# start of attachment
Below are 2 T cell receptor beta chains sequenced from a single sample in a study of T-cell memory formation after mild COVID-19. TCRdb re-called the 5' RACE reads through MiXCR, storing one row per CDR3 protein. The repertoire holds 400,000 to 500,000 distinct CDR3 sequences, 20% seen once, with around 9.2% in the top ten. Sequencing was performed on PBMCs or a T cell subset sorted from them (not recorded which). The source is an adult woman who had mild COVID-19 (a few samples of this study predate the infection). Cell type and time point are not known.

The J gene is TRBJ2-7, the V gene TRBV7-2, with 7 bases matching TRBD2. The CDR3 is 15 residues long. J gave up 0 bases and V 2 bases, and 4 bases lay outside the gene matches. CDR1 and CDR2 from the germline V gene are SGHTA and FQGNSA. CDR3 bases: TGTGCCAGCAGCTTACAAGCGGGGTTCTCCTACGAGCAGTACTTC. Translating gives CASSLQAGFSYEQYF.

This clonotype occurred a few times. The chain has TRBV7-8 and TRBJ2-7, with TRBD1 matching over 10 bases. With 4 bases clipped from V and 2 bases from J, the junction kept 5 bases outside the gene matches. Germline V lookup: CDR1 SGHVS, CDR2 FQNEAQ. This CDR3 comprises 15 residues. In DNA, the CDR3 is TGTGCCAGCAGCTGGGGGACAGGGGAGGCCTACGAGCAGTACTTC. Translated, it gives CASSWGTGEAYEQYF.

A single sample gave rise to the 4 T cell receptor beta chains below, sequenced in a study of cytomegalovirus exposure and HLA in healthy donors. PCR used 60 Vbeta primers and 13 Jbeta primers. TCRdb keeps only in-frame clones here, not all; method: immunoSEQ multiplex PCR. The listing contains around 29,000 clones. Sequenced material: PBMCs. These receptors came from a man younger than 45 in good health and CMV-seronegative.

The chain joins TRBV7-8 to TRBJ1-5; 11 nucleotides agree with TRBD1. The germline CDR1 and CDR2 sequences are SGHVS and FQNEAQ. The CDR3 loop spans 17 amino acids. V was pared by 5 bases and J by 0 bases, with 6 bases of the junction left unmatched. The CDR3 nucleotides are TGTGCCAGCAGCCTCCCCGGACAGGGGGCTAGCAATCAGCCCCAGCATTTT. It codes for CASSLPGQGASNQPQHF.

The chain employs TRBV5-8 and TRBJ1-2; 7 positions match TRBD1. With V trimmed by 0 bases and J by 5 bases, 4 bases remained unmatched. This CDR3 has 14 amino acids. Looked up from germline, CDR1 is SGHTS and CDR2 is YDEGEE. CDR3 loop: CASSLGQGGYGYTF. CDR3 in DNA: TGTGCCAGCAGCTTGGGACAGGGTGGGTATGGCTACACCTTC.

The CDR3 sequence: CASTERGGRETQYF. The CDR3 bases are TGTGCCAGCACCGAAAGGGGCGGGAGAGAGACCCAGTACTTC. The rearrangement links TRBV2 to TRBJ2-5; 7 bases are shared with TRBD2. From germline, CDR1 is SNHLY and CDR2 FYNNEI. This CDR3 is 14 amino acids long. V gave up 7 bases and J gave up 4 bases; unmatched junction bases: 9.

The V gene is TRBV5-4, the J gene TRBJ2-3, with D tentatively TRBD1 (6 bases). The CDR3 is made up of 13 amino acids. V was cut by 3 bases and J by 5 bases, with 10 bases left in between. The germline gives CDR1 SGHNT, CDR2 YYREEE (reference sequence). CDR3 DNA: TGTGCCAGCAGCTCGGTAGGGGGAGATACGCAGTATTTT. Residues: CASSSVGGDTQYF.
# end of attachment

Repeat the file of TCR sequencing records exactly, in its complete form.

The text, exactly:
Below are 2 T cell receptor beta chains sequenced from a single sample in a study of T-cell memory formation after mild COVID-19. TCRdb re-called the 5' RACE reads through MiXCR, storing one row per CDR3 protein. The repertoire holds 400,000 to 500,000 distinct CDR3 sequences, 20% seen once, with around 9.2% in the top ten. Sequencing was performed on PBMCs or a T cell subset sorted from them (not recorded which). The source is an adult woman who had mild COVID-19 (a few samples of this study predate the infection). Cell type and time point are not known.

The J gene is TRBJ2-7, the V gene TRBV7-2, with 7 bases matching TRBD2. The CDR3 is 15 residues long. J gave up 0 bases and V 2 bases, and 4 bases lay outside the gene matches. CDR1 and CDR2 from the germline V gene are SGHTA and FQGNSA. CDR3 bases: TGTGCCAGCAGCTTACAAGCGGGGTTCTCCTACGAGCAGTACTTC. Translating gives CASSLQAGFSYEQYF.

This clonotype occurred a few times. The chain has TRBV7-8 and TRBJ2-7, with TRBD1 matching over 10 bases. With 4 bases clipped from V and 2 bases from J, the junction kept 5 bases outside the gene matches. Germline V lookup: CDR1 SGHVS, CDR2 FQNEAQ. This CDR3 comprises 15 residues. In DNA, the CDR3 is TGTGCCAGCAGCTGGGGGACAGGGGAGGCCTACGAGCAGTACTTC. Translated, it gives CASSWGTGEAYEQYF.

A single sample gave rise to the 4 T cell receptor beta chains below, sequenced in a study of cytomegalovirus exposure and HLA in healthy donors. PCR used 60 Vbeta primers and 13 Jbeta primers. TCRdb keeps only in-frame clones here, not all; method: immunoSEQ multiplex PCR. The listing contains around 29,000 clones. Sequenced material: PBMCs. These receptors came from a man younger than 45 in good health and CMV-seronegative.

The chain joins TRBV7-8 to TRBJ1-5; 11 nucleotides agree with TRBD1. The germline CDR1 and CDR2 sequences are SGHVS and FQNEAQ. The CDR3 loop spans 17 amino acids. V was pared by 5 bases and J by 0 bases, with 6 bases of the junction left unmatched. The CDR3 nucleotides are TGTGCCAGCAGCCTCCCCGGACAGGGGGCTAGCAATCAGCCCCAGCATTTT. It codes for CASSLPGQGASNQPQHF.

The chain employs TRBV5-8 and TRBJ1-2; 7 positions match TRBD1. With V trimmed by 0 bases and J by 5 bases, 4 bases remained unmatched. This CDR3 has 14 amino acids. Looked up from germline, CDR1 is SGHTS and CDR2 is YDEGEE. CDR3 loop: CASSLGQGGYGYTF. CDR3 in DNA: TGTGCCAGCAGCTTGGGACAGGGTGGGTATGGCTACACCTTC.

The CDR3 sequence: CASTERGGRETQYF. The CDR3 bases are TGTGCCAGCACCGAAAGGGGCGGGAGAGAGACCCAGTACTTC. The rearrangement links TRBV2 to TRBJ2-5; 7 bases are shared with TRBD2. From germline, CDR1 is SNHLY and CDR2 FYNNEI. This CDR3 is 14 amino acids long. V gave up 7 bases and J gave up 4 bases; unmatched junction bases: 9.

The V gene is TRBV5-4, the J gene TRBJ2-3, with D tentatively TRBD1 (6 bases). The CDR3 is made up of 13 amino acids. V was cut by 3 bases and J by 5 bases, with 10 bases left in between. The germline gives CDR1 SGHNT, CDR2 YYREEE (reference sequence). CDR3 DNA: TGTGCCAGCAGCTCGGTAGGGGGAGATACGCAGTATTTT. Residues: CASSSVGGDTQYF.